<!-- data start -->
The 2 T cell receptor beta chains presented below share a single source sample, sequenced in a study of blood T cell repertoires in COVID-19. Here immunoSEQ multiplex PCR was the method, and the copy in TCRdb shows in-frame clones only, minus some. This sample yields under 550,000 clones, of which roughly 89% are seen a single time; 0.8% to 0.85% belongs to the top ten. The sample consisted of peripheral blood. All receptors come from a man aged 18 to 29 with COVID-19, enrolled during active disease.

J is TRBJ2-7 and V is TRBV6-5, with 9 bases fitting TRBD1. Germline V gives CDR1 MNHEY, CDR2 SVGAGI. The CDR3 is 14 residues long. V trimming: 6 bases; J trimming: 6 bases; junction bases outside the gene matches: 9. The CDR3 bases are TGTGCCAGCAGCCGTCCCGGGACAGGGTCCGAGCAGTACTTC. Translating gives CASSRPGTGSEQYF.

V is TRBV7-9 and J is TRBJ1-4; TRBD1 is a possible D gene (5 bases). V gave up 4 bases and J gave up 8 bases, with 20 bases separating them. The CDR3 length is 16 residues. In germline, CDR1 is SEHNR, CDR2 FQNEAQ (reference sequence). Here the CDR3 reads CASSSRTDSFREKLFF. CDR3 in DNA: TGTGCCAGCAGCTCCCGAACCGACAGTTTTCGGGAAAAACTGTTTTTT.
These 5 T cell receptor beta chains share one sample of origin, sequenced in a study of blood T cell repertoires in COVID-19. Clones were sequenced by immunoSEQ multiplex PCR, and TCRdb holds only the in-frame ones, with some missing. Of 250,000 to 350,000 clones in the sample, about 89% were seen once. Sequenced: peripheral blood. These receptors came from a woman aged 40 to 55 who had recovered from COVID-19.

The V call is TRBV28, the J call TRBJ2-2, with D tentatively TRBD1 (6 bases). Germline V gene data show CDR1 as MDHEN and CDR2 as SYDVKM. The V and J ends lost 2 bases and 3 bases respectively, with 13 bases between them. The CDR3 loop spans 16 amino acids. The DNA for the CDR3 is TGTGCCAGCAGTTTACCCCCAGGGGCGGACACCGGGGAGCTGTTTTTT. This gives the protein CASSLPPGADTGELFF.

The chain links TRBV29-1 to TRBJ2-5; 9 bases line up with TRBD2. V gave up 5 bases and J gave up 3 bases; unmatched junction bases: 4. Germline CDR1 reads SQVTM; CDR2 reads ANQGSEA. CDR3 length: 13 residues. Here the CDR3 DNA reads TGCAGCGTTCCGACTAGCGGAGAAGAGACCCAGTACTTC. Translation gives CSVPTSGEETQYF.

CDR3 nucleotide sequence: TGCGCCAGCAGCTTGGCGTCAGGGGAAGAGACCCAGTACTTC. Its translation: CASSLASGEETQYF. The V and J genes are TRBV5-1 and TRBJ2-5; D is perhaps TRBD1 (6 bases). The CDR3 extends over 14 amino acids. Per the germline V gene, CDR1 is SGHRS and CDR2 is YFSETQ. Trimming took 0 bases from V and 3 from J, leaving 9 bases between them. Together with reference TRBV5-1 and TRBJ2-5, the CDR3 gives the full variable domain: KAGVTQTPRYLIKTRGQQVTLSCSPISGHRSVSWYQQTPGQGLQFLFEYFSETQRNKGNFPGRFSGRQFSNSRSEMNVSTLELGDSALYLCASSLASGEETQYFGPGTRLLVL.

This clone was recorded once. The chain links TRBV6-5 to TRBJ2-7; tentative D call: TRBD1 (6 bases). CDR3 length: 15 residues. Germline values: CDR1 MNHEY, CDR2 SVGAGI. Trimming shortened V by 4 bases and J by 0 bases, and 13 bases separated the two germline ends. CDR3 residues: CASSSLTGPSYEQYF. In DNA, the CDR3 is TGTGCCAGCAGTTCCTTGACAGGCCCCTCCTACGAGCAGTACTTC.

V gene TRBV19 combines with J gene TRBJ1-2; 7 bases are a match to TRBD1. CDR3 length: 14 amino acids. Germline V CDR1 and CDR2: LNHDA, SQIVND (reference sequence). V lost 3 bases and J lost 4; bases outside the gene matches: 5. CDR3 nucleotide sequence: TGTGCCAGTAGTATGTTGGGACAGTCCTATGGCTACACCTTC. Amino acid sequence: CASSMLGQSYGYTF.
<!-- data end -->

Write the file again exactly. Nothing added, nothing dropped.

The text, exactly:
The 2 T cell receptor beta chains presented below share a single source sample, sequenced in a study of blood T cell repertoires in COVID-19. Here immunoSEQ multiplex PCR was the method, and the copy in TCRdb shows in-frame clones only, minus some. This sample yields under 550,000 clones, of which roughly 89% are seen a single time; 0.8% to 0.85% belongs to the top ten. The sample consisted of peripheral blood. All receptors come from a man aged 18 to 29 with COVID-19, enrolled during active disease.

J is TRBJ2-7 and V is TRBV6-5, with 9 bases fitting TRBD1. Germline V gives CDR1 MNHEY, CDR2 SVGAGI. The CDR3 is 14 residues long. V trimming: 6 bases; J trimming: 6 bases; junction bases outside the gene matches: 9. The CDR3 bases are TGTGCCAGCAGCCGTCCCGGGACAGGGTCCGAGCAGTACTTC. Translating gives CASSRPGTGSEQYF.

V is TRBV7-9 and J is TRBJ1-4; TRBD1 is a possible D gene (5 bases). V gave up 4 bases and J gave up 8 bases, with 20 bases separating them. The CDR3 length is 16 residues. In germline, CDR1 is SEHNR, CDR2 FQNEAQ (reference sequence). Here the CDR3 reads CASSSRTDSFREKLFF. CDR3 in DNA: TGTGCCAGCAGCTCCCGAACCGACAGTTTTCGGGAAAAACTGTTTTTT.
These 5 T cell receptor beta chains share one sample of origin, sequenced in a study of blood T cell repertoires in COVID-19. Clones were sequenced by immunoSEQ multiplex PCR, and TCRdb holds only the in-frame ones, with some missing. Of 250,000 to 350,000 clones in the sample, about 89% were seen once. Sequenced: peripheral blood. These receptors came from a woman aged 40 to 55 who had recovered from COVID-19.

The V call is TRBV28, the J call TRBJ2-2, with D tentatively TRBD1 (6 bases). Germline V gene data show CDR1 as MDHEN and CDR2 as SYDVKM. The V and J ends lost 2 bases and 3 bases respectively, with 13 bases between them. The CDR3 loop spans 16 amino acids. The DNA for the CDR3 is TGTGCCAGCAGTTTACCCCCAGGGGCGGACACCGGGGAGCTGTTTTTT. This gives the protein CASSLPPGADTGELFF.

The chain links TRBV29-1 to TRBJ2-5; 9 bases line up with TRBD2. V gave up 5 bases and J gave up 3 bases; unmatched junction bases: 4. Germline CDR1 reads SQVTM; CDR2 reads ANQGSEA. CDR3 length: 13 residues. Here the CDR3 DNA reads TGCAGCGTTCCGACTAGCGGAGAAGAGACCCAGTACTTC. Translation gives CSVPTSGEETQYF.

CDR3 nucleotide sequence: TGCGCCAGCAGCTTGGCGTCAGGGGAAGAGACCCAGTACTTC. Its translation: CASSLASGEETQYF. The V and J genes are TRBV5-1 and TRBJ2-5; D is perhaps TRBD1 (6 bases). The CDR3 extends over 14 amino acids. Per the germline V gene, CDR1 is SGHRS and CDR2 is YFSETQ. Trimming took 0 bases from V and 3 from J, leaving 9 bases between them. Together with reference TRBV5-1 and TRBJ2-5, the CDR3 gives the full variable domain: KAGVTQTPRYLIKTRGQQVTLSCSPISGHRSVSWYQQTPGQGLQFLFEYFSETQRNKGNFPGRFSGRQFSNSRSEMNVSTLELGDSALYLCASSLASGEETQYFGPGTRLLVL.

This clone was recorded once. The chain links TRBV6-5 to TRBJ2-7; tentative D call: TRBD1 (6 bases). CDR3 length: 15 residues. Germline values: CDR1 MNHEY, CDR2 SVGAGI. Trimming shortened V by 4 bases and J by 0 bases, and 13 bases separated the two germline ends. CDR3 residues: CASSSLTGPSYEQYF. In DNA, the CDR3 is TGTGCCAGCAGTTCCTTGACAGGCCCCTCCTACGAGCAGTACTTC.

V gene TRBV19 combines with J gene TRBJ1-2; 7 bases are a match to TRBD1. CDR3 length: 14 amino acids. Germline V CDR1 and CDR2: LNHDA, SQIVND (reference sequence). V lost 3 bases and J lost 4; bases outside the gene matches: 5. CDR3 nucleotide sequence: TGTGCCAGTAGTATGTTGGGACAGTCCTATGGCTACACCTTC. Amino acid sequence: CASSMLGQSYGYTF.